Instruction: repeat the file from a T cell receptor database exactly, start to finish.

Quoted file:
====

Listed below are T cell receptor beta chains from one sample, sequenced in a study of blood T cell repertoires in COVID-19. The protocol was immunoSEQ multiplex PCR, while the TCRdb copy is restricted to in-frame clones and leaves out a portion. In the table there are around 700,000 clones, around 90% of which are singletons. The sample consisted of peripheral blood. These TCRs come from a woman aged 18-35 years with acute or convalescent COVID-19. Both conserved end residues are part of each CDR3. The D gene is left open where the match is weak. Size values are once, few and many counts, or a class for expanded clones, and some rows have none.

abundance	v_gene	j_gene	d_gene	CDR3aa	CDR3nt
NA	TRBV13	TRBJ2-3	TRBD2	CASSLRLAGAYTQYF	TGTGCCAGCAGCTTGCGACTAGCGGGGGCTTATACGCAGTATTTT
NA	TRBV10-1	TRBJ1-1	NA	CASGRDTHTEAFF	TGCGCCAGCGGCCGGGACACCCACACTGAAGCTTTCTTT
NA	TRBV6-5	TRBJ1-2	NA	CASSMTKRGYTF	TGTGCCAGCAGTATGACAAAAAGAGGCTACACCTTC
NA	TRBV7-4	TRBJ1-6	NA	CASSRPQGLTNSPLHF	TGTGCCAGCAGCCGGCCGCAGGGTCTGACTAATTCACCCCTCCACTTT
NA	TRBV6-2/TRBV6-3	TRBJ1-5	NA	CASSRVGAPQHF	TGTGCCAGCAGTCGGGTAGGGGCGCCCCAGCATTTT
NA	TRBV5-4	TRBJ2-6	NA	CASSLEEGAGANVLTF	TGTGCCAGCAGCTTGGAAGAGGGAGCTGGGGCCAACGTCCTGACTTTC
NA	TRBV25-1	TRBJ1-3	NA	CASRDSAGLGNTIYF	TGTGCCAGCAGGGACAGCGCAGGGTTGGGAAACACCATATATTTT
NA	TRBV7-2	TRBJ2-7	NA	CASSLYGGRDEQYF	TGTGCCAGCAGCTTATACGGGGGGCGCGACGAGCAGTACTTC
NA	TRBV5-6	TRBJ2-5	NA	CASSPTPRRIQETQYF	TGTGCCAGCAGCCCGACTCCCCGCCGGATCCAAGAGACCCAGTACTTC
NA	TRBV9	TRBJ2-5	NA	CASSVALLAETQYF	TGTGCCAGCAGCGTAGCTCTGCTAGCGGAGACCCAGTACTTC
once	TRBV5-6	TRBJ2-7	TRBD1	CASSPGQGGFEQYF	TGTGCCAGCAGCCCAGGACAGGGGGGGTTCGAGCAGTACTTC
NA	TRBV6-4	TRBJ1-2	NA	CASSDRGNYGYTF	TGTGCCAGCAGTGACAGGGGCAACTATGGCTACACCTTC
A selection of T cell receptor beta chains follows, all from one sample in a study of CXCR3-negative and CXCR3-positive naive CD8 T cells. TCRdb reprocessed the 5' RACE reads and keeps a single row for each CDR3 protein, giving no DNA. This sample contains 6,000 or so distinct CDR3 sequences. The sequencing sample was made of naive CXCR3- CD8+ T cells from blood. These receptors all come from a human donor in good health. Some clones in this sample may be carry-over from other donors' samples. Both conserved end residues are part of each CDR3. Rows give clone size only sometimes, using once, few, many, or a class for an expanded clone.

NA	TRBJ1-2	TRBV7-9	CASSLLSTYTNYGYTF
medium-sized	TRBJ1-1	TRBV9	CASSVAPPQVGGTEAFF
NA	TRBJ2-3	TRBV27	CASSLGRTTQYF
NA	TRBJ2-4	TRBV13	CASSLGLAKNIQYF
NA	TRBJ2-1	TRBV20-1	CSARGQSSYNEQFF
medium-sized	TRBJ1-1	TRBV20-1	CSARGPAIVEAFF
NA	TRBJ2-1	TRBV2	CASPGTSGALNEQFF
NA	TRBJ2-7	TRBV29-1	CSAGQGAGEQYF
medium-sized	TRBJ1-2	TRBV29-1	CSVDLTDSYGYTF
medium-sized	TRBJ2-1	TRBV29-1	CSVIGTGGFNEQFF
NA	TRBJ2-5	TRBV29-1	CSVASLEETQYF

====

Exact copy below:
Listed below are T cell receptor beta chains from one sample, sequenced in a study of blood T cell repertoires in COVID-19. The protocol was immunoSEQ multiplex PCR, while the TCRdb copy is restricted to in-frame clones and leaves out a portion. In the table there are around 700,000 clones, around 90% of which are singletons. The sample consisted of peripheral blood. These TCRs come from a woman aged 18-35 years with acute or convalescent COVID-19. Both conserved end residues are part of each CDR3. The D gene is left open where the match is weak. Size values are once, few and many counts, or a class for expanded clones, and some rows have none.

abundance	v_gene	j_gene	d_gene	CDR3aa	CDR3nt
NA	TRBV13	TRBJ2-3	TRBD2	CASSLRLAGAYTQYF	TGTGCCAGCAGCTTGCGACTAGCGGGGGCTTATACGCAGTATTTT
NA	TRBV10-1	TRBJ1-1	NA	CASGRDTHTEAFF	TGCGCCAGCGGCCGGGACACCCACACTGAAGCTTTCTTT
NA	TRBV6-5	TRBJ1-2	NA	CASSMTKRGYTF	TGTGCCAGCAGTATGACAAAAAGAGGCTACACCTTC
NA	TRBV7-4	TRBJ1-6	NA	CASSRPQGLTNSPLHF	TGTGCCAGCAGCCGGCCGCAGGGTCTGACTAATTCACCCCTCCACTTT
NA	TRBV6-2/TRBV6-3	TRBJ1-5	NA	CASSRVGAPQHF	TGTGCCAGCAGTCGGGTAGGGGCGCCCCAGCATTTT
NA	TRBV5-4	TRBJ2-6	NA	CASSLEEGAGANVLTF	TGTGCCAGCAGCTTGGAAGAGGGAGCTGGGGCCAACGTCCTGACTTTC
NA	TRBV25-1	TRBJ1-3	NA	CASRDSAGLGNTIYF	TGTGCCAGCAGGGACAGCGCAGGGTTGGGAAACACCATATATTTT
NA	TRBV7-2	TRBJ2-7	NA	CASSLYGGRDEQYF	TGTGCCAGCAGCTTATACGGGGGGCGCGACGAGCAGTACTTC
NA	TRBV5-6	TRBJ2-5	NA	CASSPTPRRIQETQYF	TGTGCCAGCAGCCCGACTCCCCGCCGGATCCAAGAGACCCAGTACTTC
NA	TRBV9	TRBJ2-5	NA	CASSVALLAETQYF	TGTGCCAGCAGCGTAGCTCTGCTAGCGGAGACCCAGTACTTC
once	TRBV5-6	TRBJ2-7	TRBD1	CASSPGQGGFEQYF	TGTGCCAGCAGCCCAGGACAGGGGGGGTTCGAGCAGTACTTC
NA	TRBV6-4	TRBJ1-2	NA	CASSDRGNYGYTF	TGTGCCAGCAGTGACAGGGGCAACTATGGCTACACCTTC
A selection of T cell receptor beta chains follows, all from one sample in a study of CXCR3-negative and CXCR3-positive naive CD8 T cells. TCRdb reprocessed the 5' RACE reads and keeps a single row for each CDR3 protein, giving no DNA. This sample contains 6,000 or so distinct CDR3 sequences. The sequencing sample was made of naive CXCR3- CD8+ T cells from blood. These receptors all come from a human donor in good health. Some clones in this sample may be carry-over from other donors' samples. Both conserved end residues are part of each CDR3. Rows give clone size only sometimes, using once, few, many, or a class for an expanded clone.

NA	TRBJ1-2	TRBV7-9	CASSLLSTYTNYGYTF
medium-sized	TRBJ1-1	TRBV9	CASSVAPPQVGGTEAFF
NA	TRBJ2-3	TRBV27	CASSLGRTTQYF
NA	TRBJ2-4	TRBV13	CASSLGLAKNIQYF
NA	TRBJ2-1	TRBV20-1	CSARGQSSYNEQFF
medium-sized	TRBJ1-1	TRBV20-1	CSARGPAIVEAFF
NA	TRBJ2-1	TRBV2	CASPGTSGALNEQFF
NA	TRBJ2-7	TRBV29-1	CSAGQGAGEQYF
medium-sized	TRBJ1-2	TRBV29-1	CSVDLTDSYGYTF
medium-sized	TRBJ2-1	TRBV29-1	CSVIGTGGFNEQFF
NA	TRBJ2-5	TRBV29-1	CSVASLEETQYF